Controversial Proposal would help pay for education reform in Prince George’s County…
Despite PG County’s already heavy tax burden, Mr. Rushern Baker III proposes real property, personal property and telecom tax increases against the governor Larry Hogan’s wishes not to increase taxes in Maryland.
Facing rising costs and flat revenues, Prince George’s County is preparing to lay off over 100 employees and furlough 6,000 others, while asking county residents to tighten their belts in the form of increased property taxes to help pay for education reforms officials say are needed to move the school system forward.
“The proposed FY 2016 budget includes the financial resources necessary to support higher educational achievement,” County Executive Rushern L. Baker III (D) said in a letter outlining his objectives in the $3.6 billion budget. “The outcome of this investment will be a county school system that will be most noted for rapidly improving its schools by implementing high quality educational programs and rigor for all students.”
Baker presented his budget to the Prince George’s County Council on Friday afternoon. The council must pass an approved budget by June 1.
The school board approved a $1.93 billion budget Feb. 26, challenging county government to meet their request for program expansions and improvements school system CEO Kevin Maxwell said are necessary to improve the system, including expansion of pre-kindergarten, arts education, digital literacy and peer teacher review.
To fund the $135.7 million increase over last year’s school budget, Baker’s chief budget officer Thomas Himler said the county is turning to a bill passed by the General Assembly, Chapter 6 of the 2012 Laws of Maryland. Chapter 6 allows counties to raise property taxes higher than the caps set in their charter, so long as those funds are used only for education.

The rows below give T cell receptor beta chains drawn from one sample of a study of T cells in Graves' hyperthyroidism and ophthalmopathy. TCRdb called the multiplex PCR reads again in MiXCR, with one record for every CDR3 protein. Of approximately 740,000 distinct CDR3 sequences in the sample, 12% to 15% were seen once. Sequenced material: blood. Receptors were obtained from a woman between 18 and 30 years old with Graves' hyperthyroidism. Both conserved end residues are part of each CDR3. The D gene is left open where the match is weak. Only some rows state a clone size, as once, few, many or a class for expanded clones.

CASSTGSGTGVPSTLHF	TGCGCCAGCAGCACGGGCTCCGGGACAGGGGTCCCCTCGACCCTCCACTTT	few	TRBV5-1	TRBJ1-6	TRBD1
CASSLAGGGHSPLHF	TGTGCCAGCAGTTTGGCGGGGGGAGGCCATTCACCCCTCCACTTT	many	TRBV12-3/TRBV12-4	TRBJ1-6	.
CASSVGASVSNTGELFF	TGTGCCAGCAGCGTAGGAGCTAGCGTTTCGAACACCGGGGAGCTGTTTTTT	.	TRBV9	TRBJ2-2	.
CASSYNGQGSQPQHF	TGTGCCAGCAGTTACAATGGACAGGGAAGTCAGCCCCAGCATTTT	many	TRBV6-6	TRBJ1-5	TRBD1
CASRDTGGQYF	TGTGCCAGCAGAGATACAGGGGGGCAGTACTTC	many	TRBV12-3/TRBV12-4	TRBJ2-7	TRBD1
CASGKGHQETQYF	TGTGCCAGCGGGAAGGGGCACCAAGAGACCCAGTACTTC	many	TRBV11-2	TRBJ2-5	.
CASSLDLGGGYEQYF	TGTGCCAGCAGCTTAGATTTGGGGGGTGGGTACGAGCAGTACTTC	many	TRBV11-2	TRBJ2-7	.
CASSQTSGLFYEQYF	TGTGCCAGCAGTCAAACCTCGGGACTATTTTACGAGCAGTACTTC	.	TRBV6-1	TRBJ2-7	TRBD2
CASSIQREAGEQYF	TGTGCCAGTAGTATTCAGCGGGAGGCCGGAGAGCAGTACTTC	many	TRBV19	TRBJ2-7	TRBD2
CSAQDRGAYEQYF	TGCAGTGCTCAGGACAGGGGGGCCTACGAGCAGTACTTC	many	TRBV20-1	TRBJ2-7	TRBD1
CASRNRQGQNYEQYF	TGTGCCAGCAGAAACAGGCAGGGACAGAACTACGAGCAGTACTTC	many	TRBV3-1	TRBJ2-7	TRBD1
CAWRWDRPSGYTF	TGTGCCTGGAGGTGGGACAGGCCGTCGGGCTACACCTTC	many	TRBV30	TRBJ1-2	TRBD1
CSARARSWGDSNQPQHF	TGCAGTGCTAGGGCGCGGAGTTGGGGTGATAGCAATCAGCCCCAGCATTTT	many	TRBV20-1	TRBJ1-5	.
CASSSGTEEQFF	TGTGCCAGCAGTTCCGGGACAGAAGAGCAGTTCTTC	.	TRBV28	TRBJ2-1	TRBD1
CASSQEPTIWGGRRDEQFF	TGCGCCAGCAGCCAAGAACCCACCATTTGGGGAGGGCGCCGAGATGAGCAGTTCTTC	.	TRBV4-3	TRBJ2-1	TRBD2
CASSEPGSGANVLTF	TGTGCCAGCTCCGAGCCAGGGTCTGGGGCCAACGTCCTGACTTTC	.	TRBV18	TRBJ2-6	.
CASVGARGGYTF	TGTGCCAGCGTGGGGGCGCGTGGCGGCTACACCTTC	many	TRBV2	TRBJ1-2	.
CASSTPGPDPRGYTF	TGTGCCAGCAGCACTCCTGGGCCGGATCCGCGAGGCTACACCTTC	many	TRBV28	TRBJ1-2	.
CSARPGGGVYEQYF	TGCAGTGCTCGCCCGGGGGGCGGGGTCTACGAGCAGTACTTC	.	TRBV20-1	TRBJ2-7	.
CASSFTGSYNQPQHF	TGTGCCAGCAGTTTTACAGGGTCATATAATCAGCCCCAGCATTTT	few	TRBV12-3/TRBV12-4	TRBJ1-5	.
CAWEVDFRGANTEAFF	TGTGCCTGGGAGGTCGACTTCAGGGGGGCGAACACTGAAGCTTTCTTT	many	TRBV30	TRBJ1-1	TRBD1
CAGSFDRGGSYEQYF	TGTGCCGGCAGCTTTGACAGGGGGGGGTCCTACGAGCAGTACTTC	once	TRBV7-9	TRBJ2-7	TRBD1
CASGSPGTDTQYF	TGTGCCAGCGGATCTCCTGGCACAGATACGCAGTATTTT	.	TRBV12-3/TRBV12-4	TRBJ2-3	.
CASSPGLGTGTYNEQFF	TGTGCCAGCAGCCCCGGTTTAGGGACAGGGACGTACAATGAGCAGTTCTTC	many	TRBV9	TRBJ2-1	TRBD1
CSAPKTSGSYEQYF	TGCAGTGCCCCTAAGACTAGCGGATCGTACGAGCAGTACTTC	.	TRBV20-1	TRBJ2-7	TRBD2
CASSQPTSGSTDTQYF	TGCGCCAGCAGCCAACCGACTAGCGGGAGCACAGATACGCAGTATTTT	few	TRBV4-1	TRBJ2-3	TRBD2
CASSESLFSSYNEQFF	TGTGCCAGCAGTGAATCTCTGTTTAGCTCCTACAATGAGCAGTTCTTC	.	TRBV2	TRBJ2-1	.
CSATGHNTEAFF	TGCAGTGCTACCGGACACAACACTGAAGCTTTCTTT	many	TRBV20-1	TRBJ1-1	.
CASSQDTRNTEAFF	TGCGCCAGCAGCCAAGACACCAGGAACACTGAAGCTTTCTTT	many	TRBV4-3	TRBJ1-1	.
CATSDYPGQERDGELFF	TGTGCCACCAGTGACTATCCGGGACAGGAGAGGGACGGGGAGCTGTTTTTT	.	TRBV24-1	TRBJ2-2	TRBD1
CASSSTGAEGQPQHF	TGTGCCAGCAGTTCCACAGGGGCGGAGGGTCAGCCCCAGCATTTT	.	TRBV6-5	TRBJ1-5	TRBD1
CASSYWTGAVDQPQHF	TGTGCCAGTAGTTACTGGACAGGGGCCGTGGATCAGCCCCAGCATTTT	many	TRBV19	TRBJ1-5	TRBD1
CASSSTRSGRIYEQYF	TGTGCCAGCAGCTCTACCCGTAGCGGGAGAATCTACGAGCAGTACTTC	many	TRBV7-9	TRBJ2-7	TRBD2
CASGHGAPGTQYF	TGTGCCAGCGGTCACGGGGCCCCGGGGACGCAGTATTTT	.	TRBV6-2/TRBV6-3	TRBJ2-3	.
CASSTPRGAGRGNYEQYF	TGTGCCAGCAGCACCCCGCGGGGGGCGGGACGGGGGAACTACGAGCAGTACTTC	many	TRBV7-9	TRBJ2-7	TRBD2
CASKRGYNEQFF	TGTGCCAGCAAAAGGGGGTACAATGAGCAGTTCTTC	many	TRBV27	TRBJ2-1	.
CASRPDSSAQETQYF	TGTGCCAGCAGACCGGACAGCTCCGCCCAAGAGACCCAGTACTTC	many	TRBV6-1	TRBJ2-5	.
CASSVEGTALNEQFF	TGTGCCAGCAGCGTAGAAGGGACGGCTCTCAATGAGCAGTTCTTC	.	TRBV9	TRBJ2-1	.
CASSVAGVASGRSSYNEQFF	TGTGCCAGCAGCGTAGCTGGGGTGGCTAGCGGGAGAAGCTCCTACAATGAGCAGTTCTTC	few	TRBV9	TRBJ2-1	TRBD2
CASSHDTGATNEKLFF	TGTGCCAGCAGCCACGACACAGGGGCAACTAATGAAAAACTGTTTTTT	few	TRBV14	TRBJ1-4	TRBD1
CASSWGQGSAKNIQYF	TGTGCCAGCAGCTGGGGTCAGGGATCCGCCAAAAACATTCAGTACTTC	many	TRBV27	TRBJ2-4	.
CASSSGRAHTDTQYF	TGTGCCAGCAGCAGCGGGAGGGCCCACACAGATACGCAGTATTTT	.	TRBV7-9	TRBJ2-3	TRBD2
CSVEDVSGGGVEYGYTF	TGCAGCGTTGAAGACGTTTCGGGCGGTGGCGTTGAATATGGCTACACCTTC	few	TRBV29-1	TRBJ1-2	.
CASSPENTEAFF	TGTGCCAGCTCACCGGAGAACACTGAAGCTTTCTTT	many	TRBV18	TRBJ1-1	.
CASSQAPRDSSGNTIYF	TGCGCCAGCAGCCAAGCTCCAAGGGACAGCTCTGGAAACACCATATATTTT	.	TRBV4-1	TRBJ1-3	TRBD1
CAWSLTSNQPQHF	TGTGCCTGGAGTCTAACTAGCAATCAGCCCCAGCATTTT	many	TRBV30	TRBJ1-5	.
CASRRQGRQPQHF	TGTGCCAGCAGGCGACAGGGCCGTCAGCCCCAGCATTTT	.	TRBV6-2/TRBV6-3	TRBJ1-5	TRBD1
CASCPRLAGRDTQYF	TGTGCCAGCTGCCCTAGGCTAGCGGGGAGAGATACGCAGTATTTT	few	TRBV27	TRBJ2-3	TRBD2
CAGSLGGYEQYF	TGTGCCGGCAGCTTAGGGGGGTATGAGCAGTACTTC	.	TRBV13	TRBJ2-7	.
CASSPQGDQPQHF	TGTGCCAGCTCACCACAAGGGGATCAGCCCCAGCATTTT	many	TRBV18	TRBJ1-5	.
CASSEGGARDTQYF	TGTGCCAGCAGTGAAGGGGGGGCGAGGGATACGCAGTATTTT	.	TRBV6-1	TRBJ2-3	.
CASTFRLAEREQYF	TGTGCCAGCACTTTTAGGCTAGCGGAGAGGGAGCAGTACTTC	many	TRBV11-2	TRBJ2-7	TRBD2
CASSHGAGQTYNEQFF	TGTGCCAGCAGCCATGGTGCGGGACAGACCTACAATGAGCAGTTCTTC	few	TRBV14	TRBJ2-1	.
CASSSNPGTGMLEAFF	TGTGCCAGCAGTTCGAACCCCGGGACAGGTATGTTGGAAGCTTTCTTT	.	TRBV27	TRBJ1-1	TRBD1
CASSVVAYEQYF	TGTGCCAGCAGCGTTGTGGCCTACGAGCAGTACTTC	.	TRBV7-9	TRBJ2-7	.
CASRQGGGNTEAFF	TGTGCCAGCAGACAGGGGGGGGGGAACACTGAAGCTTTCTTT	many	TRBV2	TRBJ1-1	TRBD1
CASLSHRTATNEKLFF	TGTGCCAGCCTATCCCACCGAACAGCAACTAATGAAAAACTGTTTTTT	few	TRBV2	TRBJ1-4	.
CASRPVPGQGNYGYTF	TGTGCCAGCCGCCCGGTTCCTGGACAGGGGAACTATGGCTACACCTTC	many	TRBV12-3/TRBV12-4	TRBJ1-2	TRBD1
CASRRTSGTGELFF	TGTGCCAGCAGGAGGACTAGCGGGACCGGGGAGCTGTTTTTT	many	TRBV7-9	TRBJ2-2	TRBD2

To compensate for flat revenues and increasing costs of doing business, Baker is proposing layoffs for 110 county employees.
“We haven’t identified what those 110 positions are yet, that’s part of the next few months’ process,” Himler said.
In addition, all county employees paid through the General Fund — over 6,000 employees — will be required to take five days of furloughs, Himler said.
Himler said the layoffs and furloughs are expected to save the county $15 million.
“With revenues not coming in and us having higher expenditures, year after year, this budget was tough, and there were some tough decisions,” said Baker spokesman Scott Peterson.
The budget does include a $48 million increase for public safety, including 100 new police recruits and 35 new officers in the fire department.
Baker’s budget raises the county’s real property tax rate from $.96 to $1.11 per $100 of assessed value, and raises the personal property tax rate from $2.40 to $2.78 per $100 of assessed value. The rate increases are expected to generate $115.7 million, according to the budget proposal.